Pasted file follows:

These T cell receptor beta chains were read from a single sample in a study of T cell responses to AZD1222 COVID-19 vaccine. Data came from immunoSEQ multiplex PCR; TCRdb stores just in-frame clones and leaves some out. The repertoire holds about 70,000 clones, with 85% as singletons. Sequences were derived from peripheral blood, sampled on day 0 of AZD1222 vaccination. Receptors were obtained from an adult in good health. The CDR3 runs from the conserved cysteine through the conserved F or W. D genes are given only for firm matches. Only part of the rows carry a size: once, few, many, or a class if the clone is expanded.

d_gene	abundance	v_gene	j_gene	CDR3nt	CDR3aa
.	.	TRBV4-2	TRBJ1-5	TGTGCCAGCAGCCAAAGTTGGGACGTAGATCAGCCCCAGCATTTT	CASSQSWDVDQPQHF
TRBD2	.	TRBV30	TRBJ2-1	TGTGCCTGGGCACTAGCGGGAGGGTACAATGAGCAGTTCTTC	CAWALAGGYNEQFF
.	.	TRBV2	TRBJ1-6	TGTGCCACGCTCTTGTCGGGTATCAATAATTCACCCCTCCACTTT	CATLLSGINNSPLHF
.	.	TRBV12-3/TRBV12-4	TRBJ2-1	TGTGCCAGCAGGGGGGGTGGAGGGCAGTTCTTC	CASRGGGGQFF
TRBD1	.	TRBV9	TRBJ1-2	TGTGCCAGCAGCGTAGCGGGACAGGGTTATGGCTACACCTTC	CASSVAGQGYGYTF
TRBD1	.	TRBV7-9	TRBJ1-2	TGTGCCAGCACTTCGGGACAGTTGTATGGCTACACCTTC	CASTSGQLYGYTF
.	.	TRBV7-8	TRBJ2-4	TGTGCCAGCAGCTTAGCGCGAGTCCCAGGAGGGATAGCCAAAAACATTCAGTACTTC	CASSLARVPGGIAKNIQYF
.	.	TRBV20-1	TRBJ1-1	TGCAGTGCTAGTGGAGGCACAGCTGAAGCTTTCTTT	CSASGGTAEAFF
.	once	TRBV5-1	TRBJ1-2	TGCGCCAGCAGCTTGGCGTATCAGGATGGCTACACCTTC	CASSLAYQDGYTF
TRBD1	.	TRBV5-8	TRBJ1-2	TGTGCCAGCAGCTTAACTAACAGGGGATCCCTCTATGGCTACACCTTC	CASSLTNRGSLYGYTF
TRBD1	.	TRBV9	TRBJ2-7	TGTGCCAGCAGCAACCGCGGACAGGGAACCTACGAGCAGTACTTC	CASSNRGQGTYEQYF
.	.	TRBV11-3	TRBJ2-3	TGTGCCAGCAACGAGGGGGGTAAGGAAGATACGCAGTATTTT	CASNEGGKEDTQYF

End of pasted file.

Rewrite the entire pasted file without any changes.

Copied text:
These T cell receptor beta chains were read from a single sample in a study of T cell responses to AZD1222 COVID-19 vaccine. Data came from immunoSEQ multiplex PCR; TCRdb stores just in-frame clones and leaves some out. The repertoire holds about 70,000 clones, with 85% as singletons. Sequences were derived from peripheral blood, sampled on day 0 of AZD1222 vaccination. Receptors were obtained from an adult in good health. The CDR3 runs from the conserved cysteine through the conserved F or W. D genes are given only for firm matches. Only part of the rows carry a size: once, few, many, or a class if the clone is expanded.

d_gene	abundance	v_gene	j_gene	CDR3nt	CDR3aa
.	.	TRBV4-2	TRBJ1-5	TGTGCCAGCAGCCAAAGTTGGGACGTAGATCAGCCCCAGCATTTT	CASSQSWDVDQPQHF
TRBD2	.	TRBV30	TRBJ2-1	TGTGCCTGGGCACTAGCGGGAGGGTACAATGAGCAGTTCTTC	CAWALAGGYNEQFF
.	.	TRBV2	TRBJ1-6	TGTGCCACGCTCTTGTCGGGTATCAATAATTCACCCCTCCACTTT	CATLLSGINNSPLHF
.	.	TRBV12-3/TRBV12-4	TRBJ2-1	TGTGCCAGCAGGGGGGGTGGAGGGCAGTTCTTC	CASRGGGGQFF
TRBD1	.	TRBV9	TRBJ1-2	TGTGCCAGCAGCGTAGCGGGACAGGGTTATGGCTACACCTTC	CASSVAGQGYGYTF
TRBD1	.	TRBV7-9	TRBJ1-2	TGTGCCAGCACTTCGGGACAGTTGTATGGCTACACCTTC	CASTSGQLYGYTF
.	.	TRBV7-8	TRBJ2-4	TGTGCCAGCAGCTTAGCGCGAGTCCCAGGAGGGATAGCCAAAAACATTCAGTACTTC	CASSLARVPGGIAKNIQYF
.	.	TRBV20-1	TRBJ1-1	TGCAGTGCTAGTGGAGGCACAGCTGAAGCTTTCTTT	CSASGGTAEAFF
.	once	TRBV5-1	TRBJ1-2	TGCGCCAGCAGCTTGGCGTATCAGGATGGCTACACCTTC	CASSLAYQDGYTF
TRBD1	.	TRBV5-8	TRBJ1-2	TGTGCCAGCAGCTTAACTAACAGGGGATCCCTCTATGGCTACACCTTC	CASSLTNRGSLYGYTF
TRBD1	.	TRBV9	TRBJ2-7	TGTGCCAGCAGCAACCGCGGACAGGGAACCTACGAGCAGTACTTC	CASSNRGQGTYEQYF
.	.	TRBV11-3	TRBJ2-3	TGTGCCAGCAACGAGGGGGGTAAGGAAGATACGCAGTATTTT	CASNEGGKEDTQYF